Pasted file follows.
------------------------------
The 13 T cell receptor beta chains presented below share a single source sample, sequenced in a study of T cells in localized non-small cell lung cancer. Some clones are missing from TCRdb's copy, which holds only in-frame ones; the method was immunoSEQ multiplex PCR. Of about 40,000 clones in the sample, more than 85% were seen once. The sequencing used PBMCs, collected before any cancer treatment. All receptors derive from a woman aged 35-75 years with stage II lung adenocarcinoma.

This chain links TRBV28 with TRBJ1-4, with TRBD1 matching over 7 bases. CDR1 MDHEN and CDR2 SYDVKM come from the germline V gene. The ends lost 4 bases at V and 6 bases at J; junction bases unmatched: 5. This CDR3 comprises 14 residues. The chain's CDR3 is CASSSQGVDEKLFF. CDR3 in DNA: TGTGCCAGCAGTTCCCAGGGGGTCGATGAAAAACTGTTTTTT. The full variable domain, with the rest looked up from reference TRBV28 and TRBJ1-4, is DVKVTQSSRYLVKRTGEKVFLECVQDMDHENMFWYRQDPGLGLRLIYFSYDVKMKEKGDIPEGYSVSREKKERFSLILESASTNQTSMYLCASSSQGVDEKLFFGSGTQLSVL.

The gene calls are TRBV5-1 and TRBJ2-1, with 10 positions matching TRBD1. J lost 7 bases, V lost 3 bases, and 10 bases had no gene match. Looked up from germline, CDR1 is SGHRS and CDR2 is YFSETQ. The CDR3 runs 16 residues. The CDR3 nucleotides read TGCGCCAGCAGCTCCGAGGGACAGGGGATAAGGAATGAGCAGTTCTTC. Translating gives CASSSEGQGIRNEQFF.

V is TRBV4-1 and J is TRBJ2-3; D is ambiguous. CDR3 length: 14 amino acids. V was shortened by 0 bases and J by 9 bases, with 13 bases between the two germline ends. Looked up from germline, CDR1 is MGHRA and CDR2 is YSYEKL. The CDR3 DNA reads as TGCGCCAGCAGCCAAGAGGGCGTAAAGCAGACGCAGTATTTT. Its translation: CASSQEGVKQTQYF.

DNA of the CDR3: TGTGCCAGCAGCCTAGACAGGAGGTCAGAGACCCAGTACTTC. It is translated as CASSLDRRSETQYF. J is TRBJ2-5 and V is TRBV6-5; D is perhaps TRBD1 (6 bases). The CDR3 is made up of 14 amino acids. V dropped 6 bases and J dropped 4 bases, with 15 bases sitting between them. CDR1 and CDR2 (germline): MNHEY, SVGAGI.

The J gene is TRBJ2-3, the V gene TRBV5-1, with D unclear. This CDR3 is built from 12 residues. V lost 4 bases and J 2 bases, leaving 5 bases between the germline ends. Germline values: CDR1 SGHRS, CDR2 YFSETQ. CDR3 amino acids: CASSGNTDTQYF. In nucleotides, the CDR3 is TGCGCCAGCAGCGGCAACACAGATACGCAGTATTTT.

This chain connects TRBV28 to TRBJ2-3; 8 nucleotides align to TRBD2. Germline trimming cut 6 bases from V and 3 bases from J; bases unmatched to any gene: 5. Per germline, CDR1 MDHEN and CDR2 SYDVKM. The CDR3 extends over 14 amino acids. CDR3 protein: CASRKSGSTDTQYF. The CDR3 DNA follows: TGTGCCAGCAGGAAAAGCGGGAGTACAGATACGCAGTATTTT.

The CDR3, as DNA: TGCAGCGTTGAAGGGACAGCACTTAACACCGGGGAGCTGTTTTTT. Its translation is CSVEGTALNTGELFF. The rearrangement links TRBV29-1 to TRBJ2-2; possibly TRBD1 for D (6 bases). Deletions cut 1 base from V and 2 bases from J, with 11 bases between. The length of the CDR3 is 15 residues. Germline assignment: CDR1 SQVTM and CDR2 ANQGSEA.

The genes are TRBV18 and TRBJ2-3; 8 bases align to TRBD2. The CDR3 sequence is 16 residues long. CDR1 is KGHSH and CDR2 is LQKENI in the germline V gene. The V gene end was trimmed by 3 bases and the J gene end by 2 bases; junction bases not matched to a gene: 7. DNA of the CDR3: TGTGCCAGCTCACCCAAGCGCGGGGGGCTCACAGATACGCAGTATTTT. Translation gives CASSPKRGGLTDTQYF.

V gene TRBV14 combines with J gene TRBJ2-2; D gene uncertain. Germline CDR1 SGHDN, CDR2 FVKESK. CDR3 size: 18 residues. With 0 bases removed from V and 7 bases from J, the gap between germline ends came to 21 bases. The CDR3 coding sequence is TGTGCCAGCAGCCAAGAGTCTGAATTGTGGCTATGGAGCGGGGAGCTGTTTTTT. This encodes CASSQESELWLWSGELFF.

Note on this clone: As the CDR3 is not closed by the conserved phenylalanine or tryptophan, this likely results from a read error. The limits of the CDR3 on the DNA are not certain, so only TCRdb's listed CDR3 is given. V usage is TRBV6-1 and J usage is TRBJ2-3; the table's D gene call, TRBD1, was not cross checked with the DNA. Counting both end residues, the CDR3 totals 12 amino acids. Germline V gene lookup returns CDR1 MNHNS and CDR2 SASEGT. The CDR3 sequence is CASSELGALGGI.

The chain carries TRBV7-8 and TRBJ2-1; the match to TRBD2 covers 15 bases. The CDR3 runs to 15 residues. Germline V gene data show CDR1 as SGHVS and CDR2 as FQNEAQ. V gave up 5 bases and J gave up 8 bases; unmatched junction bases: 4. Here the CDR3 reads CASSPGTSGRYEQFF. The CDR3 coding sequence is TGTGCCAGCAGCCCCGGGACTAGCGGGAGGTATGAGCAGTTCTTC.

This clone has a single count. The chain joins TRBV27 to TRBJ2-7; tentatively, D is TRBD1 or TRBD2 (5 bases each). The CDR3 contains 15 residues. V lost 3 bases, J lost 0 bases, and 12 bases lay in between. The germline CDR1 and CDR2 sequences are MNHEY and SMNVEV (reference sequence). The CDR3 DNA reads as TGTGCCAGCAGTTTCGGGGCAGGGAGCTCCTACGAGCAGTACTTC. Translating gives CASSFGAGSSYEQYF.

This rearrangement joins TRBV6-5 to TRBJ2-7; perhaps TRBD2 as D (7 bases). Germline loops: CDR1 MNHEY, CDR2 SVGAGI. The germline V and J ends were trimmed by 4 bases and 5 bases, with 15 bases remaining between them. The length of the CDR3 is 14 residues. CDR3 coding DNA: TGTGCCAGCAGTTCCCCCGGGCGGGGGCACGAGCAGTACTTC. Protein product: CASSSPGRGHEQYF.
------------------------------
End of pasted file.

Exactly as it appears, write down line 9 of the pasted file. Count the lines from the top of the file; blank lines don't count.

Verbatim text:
The genes are TRBV18 and TRBJ2-3; 8 bases align to TRBD2. The CDR3 sequence is 16 residues long. CDR1 is KGHSH and CDR2 is LQKENI in the germline V gene. The V gene end was trimmed by 3 bases and the J gene end by 2 bases; junction bases not matched to a gene: 7. DNA of the CDR3: TGTGCCAGCTCACCCAAGCGCGGGGGGCTCACAGATACGCAGTATTTT. Translation gives CASSPKRGGLTDTQYF.